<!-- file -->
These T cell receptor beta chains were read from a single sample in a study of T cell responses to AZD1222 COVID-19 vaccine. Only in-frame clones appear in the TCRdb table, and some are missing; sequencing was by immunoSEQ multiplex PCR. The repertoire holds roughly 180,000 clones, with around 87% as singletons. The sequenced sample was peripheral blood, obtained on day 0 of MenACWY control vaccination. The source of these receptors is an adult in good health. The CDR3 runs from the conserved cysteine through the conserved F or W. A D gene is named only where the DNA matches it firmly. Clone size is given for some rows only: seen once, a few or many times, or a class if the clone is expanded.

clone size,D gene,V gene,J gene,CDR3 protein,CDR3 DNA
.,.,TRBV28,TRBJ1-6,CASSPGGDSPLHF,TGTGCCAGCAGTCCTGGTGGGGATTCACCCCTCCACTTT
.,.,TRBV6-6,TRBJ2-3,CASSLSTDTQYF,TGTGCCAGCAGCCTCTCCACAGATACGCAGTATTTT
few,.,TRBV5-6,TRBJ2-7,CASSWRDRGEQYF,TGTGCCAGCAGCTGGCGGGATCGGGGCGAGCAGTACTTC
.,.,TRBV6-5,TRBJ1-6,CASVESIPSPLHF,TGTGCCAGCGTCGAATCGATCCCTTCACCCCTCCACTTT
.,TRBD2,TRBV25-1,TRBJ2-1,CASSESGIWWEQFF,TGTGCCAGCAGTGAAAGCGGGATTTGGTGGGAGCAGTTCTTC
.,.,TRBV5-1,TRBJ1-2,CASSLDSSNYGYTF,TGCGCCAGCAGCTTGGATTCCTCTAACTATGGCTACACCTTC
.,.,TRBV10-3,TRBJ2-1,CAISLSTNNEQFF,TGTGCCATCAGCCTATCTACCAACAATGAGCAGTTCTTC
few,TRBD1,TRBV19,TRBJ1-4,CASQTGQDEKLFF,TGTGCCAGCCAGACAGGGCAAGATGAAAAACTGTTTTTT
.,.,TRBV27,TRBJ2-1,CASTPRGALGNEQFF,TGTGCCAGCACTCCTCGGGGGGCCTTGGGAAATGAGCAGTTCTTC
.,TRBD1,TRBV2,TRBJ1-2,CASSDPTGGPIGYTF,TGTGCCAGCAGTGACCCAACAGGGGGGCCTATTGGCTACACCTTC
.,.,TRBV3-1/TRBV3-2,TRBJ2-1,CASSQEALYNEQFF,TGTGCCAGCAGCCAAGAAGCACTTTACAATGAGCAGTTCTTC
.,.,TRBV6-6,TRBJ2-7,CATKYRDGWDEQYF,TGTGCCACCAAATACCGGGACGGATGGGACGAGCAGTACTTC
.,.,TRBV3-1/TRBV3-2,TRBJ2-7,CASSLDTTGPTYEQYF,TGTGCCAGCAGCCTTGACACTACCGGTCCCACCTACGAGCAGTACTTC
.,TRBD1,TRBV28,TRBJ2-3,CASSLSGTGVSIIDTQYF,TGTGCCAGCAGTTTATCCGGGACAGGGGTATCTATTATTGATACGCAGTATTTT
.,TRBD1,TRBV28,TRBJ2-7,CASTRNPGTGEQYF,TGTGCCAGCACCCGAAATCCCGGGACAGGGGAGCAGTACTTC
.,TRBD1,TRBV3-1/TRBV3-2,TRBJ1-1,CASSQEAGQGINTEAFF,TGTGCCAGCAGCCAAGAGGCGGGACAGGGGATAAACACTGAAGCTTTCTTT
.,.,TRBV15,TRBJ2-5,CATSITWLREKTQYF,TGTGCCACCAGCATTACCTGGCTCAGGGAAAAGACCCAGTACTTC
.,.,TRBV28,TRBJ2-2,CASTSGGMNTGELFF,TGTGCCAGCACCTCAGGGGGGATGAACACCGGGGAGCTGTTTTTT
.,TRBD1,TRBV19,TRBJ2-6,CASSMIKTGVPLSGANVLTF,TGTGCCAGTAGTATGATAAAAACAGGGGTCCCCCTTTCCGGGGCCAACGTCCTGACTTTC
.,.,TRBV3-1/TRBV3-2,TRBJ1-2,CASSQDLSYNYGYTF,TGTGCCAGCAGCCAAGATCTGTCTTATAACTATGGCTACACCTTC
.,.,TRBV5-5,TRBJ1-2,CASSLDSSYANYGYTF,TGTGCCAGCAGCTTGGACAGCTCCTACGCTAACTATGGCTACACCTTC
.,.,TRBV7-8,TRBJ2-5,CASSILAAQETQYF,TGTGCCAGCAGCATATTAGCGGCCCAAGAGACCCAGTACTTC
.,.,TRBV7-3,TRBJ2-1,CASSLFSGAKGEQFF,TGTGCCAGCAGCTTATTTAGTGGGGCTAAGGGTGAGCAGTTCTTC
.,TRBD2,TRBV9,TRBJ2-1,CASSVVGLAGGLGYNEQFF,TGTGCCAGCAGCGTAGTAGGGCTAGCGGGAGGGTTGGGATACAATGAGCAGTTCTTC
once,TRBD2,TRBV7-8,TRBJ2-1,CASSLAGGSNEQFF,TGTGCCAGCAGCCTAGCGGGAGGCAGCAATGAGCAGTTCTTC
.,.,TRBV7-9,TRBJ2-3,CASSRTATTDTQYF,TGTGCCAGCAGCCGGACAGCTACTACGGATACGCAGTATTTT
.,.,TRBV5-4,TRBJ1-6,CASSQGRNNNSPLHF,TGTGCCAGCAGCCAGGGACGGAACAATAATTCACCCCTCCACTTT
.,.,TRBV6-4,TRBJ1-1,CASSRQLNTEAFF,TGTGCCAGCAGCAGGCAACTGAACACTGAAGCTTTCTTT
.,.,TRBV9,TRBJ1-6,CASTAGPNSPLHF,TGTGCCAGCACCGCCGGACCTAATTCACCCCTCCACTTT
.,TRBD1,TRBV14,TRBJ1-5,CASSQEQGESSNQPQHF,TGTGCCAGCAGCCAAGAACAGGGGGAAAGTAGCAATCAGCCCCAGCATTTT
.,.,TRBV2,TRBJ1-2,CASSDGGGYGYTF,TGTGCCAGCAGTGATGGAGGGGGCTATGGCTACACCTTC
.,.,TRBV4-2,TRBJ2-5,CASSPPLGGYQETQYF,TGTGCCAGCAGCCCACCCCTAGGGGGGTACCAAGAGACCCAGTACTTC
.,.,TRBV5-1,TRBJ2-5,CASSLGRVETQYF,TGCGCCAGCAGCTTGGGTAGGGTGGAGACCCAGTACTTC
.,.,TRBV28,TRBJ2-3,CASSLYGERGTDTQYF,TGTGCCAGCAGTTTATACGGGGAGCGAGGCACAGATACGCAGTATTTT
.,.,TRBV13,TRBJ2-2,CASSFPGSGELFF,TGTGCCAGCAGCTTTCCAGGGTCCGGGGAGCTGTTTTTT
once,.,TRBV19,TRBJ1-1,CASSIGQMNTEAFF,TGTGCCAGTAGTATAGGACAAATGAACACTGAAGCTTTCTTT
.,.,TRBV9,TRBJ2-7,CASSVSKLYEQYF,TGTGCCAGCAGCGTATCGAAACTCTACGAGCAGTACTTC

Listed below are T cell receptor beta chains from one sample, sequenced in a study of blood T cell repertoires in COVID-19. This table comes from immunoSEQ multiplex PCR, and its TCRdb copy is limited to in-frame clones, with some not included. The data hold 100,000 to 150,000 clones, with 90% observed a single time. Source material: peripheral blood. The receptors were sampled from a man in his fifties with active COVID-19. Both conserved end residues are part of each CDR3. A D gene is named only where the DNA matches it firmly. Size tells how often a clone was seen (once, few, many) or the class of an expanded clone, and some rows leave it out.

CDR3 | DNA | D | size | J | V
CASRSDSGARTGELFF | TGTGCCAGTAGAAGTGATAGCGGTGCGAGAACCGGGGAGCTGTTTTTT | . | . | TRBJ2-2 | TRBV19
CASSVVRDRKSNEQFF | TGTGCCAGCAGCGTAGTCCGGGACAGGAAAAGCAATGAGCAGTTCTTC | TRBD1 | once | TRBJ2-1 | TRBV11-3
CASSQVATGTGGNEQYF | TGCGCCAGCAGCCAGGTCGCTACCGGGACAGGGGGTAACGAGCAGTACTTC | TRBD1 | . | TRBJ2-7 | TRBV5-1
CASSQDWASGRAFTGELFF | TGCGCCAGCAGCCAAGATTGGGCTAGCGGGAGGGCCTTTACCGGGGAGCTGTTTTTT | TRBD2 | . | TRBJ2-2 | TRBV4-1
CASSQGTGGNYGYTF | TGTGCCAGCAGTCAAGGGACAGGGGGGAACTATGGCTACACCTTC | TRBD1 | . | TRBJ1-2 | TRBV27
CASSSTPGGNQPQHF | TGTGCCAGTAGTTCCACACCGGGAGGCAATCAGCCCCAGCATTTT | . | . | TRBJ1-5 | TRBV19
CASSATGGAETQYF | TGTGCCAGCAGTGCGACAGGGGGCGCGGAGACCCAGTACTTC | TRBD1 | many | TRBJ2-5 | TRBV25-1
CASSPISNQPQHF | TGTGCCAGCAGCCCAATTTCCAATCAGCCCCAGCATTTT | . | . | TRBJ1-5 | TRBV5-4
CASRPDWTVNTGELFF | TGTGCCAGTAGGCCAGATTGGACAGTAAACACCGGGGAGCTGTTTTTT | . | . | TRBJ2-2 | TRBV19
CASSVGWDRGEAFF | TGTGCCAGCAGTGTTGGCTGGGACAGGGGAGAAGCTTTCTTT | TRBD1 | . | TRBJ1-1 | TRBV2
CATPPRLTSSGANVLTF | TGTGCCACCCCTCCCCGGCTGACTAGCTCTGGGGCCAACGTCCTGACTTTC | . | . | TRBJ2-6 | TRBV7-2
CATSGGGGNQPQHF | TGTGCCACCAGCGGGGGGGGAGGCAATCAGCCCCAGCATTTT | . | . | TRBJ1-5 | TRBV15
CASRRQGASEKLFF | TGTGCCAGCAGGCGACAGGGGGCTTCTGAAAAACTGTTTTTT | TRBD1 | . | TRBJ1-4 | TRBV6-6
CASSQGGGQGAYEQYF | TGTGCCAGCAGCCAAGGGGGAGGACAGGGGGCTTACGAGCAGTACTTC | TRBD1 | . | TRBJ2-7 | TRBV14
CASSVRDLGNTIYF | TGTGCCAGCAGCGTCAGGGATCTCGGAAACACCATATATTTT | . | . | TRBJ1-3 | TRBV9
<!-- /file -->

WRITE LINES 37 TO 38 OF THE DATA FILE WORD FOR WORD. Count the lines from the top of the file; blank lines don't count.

.,.,TRBV13,TRBJ2-2,CASSFPGSGELFF,TGTGCCAGCAGCTTTCCAGGGTCCGGGGAGCTGTTTTTT
once,.,TRBV19,TRBJ1-1,CASSIGQMNTEAFF,TGTGCCAGTAGTATAGGACAAATGAACACTGAAGCTTTCTTT